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Adolescence, migration and health

In the 1500s, around 30,000 of London’s inhabitants were young migrant workers and apprentices that had previously been archaeologically invisible.

There is a consistent peak in 10-12 year olds in medieval urban cemeteries (c.1100-1500 AD), with high mortality, trauma and respiratory infections suggesting occupational hazards. Are these the apprentices? What was their health really like, how did they cope in such an alien environment, and how did they interact with the local population? Advances in forensic and archaeological science, and newly available large collections of adolescent skeletal remains from several key medieval sites, mean that these questions can now be explored.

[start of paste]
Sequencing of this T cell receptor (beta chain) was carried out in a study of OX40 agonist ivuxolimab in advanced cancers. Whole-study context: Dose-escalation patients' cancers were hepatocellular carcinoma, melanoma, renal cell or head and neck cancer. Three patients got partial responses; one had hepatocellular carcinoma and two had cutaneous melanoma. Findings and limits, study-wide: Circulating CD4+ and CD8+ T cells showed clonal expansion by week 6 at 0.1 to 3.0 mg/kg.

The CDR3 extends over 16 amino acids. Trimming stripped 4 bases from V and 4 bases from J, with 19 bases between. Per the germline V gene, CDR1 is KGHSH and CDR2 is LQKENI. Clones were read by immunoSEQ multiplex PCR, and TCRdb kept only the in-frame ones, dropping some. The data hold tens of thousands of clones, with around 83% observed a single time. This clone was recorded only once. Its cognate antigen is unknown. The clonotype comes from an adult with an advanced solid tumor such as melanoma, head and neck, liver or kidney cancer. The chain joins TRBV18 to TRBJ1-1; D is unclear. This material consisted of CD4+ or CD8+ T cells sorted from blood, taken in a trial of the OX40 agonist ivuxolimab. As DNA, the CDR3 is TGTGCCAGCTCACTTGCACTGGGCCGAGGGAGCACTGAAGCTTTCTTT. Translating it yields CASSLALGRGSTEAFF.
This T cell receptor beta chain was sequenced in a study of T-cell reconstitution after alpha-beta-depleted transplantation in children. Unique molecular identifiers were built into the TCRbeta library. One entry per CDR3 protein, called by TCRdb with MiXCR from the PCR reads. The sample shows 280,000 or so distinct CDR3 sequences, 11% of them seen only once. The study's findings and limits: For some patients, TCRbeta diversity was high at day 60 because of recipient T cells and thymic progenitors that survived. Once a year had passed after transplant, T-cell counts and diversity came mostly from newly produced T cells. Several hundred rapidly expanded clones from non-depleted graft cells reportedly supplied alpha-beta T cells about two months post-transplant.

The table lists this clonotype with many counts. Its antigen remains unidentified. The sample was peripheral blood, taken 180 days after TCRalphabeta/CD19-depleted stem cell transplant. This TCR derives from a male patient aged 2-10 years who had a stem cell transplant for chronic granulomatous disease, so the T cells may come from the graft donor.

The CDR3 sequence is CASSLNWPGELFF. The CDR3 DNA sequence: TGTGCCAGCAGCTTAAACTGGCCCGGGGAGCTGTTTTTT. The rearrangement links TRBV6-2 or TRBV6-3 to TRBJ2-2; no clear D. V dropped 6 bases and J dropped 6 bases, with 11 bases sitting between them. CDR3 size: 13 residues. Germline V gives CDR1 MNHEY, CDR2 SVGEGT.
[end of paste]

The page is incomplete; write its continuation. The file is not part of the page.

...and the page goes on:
This Week, we will look at the research carried out by Mary Lewis on medieval teenagers through the analysis of hundreds of their skeletons from archaeological collections. In the next Step, Mary explains how to analyse a skeleton in order to identify the age and biological sex of the individual.

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This article is from the free online course:

Archaeology: from Dig to Lab and Beyond

University of Reading